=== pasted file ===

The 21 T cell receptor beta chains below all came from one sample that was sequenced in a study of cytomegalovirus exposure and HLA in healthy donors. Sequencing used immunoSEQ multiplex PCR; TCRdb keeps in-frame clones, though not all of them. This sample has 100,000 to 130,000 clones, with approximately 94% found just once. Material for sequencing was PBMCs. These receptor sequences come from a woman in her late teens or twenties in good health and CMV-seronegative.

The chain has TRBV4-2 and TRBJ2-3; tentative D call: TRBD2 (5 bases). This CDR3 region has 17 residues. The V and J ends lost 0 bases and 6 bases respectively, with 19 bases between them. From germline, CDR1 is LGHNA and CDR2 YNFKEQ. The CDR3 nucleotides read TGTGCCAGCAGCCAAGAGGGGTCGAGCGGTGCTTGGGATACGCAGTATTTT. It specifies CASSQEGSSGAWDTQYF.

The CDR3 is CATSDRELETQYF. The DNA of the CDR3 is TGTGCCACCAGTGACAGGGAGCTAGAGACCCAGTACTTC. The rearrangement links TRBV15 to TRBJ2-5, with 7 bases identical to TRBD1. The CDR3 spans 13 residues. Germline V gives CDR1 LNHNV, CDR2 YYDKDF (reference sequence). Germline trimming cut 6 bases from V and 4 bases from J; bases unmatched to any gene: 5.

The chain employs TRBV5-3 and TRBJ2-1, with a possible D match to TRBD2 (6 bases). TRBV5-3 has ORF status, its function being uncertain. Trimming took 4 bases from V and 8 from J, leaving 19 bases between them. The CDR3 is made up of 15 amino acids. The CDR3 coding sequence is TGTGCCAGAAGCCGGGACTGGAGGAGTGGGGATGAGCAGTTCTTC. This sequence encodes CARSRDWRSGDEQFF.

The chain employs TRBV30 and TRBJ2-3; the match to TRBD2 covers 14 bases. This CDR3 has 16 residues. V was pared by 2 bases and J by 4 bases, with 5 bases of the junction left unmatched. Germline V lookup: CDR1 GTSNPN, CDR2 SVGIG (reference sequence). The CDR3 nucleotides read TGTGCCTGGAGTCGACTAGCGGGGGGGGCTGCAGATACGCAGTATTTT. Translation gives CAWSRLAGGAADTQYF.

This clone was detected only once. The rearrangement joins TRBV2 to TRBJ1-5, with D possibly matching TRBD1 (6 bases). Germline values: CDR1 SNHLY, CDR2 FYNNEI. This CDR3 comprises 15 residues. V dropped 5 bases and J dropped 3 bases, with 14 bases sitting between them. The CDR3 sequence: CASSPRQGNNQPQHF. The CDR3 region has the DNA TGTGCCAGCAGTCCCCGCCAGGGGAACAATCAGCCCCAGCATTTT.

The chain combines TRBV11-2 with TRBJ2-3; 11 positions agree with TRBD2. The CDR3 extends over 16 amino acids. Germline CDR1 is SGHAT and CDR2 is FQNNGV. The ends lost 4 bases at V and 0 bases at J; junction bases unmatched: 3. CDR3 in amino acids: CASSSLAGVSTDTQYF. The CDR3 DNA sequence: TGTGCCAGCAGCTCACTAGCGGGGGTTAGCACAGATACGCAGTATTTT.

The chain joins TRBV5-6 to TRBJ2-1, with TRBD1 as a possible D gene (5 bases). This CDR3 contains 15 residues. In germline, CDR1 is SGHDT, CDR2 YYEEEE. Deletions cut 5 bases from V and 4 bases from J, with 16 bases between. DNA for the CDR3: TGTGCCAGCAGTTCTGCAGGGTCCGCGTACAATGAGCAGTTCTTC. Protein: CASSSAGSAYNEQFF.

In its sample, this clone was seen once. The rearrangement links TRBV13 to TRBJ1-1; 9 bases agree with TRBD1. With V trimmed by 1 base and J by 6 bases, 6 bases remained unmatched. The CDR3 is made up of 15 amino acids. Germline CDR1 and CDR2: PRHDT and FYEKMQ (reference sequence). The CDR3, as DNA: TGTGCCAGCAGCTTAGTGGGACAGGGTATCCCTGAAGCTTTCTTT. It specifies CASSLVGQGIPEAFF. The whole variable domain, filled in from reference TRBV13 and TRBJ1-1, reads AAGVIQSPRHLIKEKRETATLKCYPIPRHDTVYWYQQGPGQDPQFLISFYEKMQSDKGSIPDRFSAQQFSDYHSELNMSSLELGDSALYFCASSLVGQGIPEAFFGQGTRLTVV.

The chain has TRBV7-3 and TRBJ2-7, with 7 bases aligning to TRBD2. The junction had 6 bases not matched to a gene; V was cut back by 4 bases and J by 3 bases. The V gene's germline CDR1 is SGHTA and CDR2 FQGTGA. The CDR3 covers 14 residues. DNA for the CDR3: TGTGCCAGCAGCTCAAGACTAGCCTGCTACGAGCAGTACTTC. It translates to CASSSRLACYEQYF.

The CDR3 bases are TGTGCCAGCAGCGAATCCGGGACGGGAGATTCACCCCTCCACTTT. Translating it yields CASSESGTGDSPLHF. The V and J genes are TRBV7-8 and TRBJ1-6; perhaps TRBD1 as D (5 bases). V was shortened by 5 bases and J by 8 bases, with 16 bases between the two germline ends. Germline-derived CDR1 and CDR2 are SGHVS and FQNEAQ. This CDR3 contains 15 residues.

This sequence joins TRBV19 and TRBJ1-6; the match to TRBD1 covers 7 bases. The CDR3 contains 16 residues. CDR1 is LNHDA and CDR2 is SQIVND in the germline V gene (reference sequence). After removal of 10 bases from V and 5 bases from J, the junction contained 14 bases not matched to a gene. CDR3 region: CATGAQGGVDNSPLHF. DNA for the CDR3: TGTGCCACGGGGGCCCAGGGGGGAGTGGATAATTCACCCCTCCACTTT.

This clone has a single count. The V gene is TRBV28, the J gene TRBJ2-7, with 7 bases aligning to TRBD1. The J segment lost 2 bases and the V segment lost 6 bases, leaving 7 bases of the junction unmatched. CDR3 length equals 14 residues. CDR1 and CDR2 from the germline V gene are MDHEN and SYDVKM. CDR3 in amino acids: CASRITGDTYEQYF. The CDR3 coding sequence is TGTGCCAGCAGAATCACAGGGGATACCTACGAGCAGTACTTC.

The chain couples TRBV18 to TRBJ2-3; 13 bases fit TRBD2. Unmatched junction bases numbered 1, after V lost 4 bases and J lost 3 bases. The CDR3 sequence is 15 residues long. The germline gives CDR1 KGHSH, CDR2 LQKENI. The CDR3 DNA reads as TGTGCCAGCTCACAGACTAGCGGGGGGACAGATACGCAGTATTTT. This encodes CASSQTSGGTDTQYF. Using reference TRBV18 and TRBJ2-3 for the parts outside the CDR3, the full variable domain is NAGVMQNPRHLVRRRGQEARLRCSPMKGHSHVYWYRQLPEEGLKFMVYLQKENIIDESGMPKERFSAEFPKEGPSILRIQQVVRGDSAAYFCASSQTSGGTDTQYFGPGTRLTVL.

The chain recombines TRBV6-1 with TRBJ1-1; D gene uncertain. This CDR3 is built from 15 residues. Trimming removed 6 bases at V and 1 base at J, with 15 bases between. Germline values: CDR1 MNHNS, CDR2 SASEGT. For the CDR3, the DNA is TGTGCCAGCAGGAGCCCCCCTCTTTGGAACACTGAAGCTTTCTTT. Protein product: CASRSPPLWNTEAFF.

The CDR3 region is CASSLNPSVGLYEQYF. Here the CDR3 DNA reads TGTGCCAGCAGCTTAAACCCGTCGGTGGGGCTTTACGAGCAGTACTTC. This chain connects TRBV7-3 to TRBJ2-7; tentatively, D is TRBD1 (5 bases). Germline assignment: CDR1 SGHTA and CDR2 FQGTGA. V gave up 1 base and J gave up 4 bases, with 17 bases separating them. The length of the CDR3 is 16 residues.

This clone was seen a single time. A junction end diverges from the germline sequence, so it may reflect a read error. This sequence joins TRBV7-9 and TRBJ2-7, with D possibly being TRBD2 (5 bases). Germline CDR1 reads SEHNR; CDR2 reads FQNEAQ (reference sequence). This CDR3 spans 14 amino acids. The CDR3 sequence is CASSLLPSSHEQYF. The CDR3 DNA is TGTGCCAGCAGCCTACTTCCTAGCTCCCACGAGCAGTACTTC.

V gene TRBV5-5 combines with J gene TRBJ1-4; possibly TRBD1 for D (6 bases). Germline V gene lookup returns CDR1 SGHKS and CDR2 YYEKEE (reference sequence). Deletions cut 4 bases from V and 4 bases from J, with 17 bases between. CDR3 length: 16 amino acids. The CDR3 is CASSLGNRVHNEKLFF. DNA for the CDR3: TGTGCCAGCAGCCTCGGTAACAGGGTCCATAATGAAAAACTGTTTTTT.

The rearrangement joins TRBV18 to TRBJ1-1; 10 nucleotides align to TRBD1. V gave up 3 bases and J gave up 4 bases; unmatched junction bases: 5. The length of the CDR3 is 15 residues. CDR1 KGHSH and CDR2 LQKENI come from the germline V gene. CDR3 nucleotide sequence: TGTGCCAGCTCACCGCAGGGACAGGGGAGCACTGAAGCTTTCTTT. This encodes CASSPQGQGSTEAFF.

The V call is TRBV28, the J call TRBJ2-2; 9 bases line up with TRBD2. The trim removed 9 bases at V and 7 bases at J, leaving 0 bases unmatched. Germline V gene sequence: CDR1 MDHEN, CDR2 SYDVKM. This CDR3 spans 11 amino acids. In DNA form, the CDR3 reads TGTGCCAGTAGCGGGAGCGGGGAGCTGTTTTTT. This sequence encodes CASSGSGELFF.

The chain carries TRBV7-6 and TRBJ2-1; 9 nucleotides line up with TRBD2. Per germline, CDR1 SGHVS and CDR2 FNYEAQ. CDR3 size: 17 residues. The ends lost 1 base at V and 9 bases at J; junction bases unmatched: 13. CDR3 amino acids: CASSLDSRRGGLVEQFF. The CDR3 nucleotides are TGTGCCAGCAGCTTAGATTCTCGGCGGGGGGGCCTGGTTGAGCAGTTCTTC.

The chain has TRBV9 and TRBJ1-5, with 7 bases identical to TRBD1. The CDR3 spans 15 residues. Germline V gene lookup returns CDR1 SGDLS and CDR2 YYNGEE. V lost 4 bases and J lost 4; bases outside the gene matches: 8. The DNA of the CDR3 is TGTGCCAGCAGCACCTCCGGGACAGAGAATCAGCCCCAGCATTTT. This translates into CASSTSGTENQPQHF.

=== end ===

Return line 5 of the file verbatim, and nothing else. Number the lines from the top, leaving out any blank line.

The chain employs TRBV30 and TRBJ2-3; the match to TRBD2 covers 14 bases. This CDR3 has 16 residues. V was pared by 2 bases and J by 4 bases, with 5 bases of the junction left unmatched. Germline V lookup: CDR1 GTSNPN, CDR2 SVGIG (reference sequence). The CDR3 nucleotides read TGTGCCTGGAGTCGACTAGCGGGGGGGGCTGCAGATACGCAGTATTTT. Translation gives CAWSRLAGGAADTQYF.